Ameena and the other guys
"Such a loud noise on a Sunday morning wasn't welcome between the tight districts of the city, and certainly not on the premises of the official Tripoli Exhibition Center (Maarad). Skaters were constantly on the move to avoid the repetitive dismissal, and to find stairs that pleased their taste." © Natheer Halawani
Ameena and the other guys
<
>
Natheer Halawani
Last updated: February 1, 2013

The art of skateboarding in Lebanon

Ladies and gentlemen, meet Ameena Barakeh, the young graphic designer from Saida, whose dream was to create a community of skaters around Lebanon.

In my view, Ameena is a champion. Is being a veiled skater enough to earn that title? Or coaching a huge number of teenage boys in skateboarding? Or putting all her efforts and savings into making an old dream come true, and waking up one day to find the dream is indeed happening? Isn't it all enough to call her a champion?

At 7:30am on a Sunday morning, a message on my phone was telling me that Ameena, along with a few others, were coming to spend the day in Tripoli to team up with some local guys around town. Sunday being my only friend among weekdays, I didn't see the message until it was 10:30am. The skaters had already been in Azmi Street, but their loud noise led me in the right direction. Ameena was the coach, but also the director, photographer and videographer. I found out later that she was setting up a documentary about the skaters in Lebanon.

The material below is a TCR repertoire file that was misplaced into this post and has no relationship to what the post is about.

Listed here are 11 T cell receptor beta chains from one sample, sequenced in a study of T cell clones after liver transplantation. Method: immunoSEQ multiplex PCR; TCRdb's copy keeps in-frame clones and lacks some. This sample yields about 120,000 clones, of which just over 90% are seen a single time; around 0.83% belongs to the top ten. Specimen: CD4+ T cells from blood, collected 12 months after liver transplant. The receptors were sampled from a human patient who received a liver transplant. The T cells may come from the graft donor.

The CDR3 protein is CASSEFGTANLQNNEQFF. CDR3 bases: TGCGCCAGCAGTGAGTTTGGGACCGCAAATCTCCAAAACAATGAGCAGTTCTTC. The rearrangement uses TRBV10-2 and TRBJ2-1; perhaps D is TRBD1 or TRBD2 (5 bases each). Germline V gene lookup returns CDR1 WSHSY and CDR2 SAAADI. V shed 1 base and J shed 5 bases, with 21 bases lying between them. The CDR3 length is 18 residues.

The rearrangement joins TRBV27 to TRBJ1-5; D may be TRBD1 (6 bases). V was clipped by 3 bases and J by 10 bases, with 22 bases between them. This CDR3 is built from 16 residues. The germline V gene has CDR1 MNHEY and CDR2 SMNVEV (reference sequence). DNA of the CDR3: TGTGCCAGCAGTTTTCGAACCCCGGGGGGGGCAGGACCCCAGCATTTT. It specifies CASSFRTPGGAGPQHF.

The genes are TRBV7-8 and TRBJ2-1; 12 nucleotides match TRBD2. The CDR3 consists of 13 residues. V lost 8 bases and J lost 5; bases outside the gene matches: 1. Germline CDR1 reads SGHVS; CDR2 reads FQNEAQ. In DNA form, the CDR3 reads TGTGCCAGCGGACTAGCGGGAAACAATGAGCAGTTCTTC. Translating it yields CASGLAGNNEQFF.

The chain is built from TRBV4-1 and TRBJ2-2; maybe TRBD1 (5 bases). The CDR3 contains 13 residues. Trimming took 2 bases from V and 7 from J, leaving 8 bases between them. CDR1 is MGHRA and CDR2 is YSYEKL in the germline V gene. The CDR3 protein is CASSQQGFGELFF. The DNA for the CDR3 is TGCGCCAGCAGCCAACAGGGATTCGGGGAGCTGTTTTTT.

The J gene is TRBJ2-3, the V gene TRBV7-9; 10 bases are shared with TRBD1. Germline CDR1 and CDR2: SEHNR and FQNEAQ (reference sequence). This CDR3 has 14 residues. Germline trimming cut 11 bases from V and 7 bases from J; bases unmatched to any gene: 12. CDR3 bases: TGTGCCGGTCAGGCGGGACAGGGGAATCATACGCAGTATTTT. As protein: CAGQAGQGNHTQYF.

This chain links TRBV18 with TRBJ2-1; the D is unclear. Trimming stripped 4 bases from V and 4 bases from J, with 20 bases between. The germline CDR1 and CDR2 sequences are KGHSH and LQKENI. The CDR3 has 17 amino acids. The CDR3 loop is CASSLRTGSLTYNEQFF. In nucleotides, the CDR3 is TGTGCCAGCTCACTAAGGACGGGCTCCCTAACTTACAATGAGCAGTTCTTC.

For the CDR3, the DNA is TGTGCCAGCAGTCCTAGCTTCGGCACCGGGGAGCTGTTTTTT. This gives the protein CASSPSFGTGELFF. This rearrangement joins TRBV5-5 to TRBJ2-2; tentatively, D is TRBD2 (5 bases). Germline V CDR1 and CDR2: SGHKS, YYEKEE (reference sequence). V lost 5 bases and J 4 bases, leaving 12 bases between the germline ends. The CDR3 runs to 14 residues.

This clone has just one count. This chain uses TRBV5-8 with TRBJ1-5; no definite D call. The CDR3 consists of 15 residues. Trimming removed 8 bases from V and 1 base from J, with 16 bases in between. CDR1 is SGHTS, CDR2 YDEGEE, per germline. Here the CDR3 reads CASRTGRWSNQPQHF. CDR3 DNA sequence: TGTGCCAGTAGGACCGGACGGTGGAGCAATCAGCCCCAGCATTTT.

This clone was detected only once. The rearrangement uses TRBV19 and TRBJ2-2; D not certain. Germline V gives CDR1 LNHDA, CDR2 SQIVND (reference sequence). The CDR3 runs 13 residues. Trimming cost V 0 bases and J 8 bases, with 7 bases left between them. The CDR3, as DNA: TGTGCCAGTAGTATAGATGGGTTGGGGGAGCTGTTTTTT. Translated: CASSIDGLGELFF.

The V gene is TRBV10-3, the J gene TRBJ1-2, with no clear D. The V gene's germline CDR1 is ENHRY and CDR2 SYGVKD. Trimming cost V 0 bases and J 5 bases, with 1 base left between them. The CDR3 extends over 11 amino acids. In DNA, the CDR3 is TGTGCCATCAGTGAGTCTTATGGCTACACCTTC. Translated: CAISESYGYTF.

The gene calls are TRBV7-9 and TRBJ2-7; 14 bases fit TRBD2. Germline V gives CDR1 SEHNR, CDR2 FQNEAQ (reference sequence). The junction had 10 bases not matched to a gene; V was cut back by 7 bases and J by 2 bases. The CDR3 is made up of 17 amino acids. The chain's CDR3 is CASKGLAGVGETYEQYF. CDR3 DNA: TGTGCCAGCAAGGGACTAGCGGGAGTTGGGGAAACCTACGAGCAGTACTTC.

ALSO READ – Young Lebanese wine becomes supermarket staple

Such a loud noise on a Sunday morning wasn't welcome between the tight districts of the city, and certainly not on the premises of the official Tripoli Exhibition Center (Maarad). Skaters were constantly on the move to avoid the repetitive dismissal, and to find stairs that pleased their taste.

I learned that five to seven steps is the golden number for these skaters, a height that is probably enough to ollie (jump) and perform backflips. A rail on the side is also preferable; in the end, a skater that can't grind is no skater at all. Manuals are also a masterpiece: the longer the manual, the better the skater.

Keep in mind that there is no such thing as a perfect skater. To Ameena and the others, if you don't mess up and fall down, you're still not ready to be called a skater. Scars and blood are their daily bread. A broken bone to them is your bi-annual visit to your older aunt. It's all part of the fun, all part of being called a skater.

Hassan, Robby, Hadi, Wael, Wassim, and Omar were all fascinating. They come just with their boards and one GoPro camera that's passed among them in order to record as much action footage as possible. I thank every single one of them - and of course Ameena - for giving such an outrageous performance in the streets of our dear Tripoli.

Check out Ameena’s page Sk8 961 (Lebanese Skateboarders) on Facebook.

Engineer by day, blogger and photography hobbyist by night, Natheer Halawani is an ambitious Lebanese guy who dreams of a better tomorrow for his country. Follow him on Twitter @Nathhalawani.

EDITOR'S PICK – Meeting Tripoli – Lebanon's lost city

blog comments powered by Disqus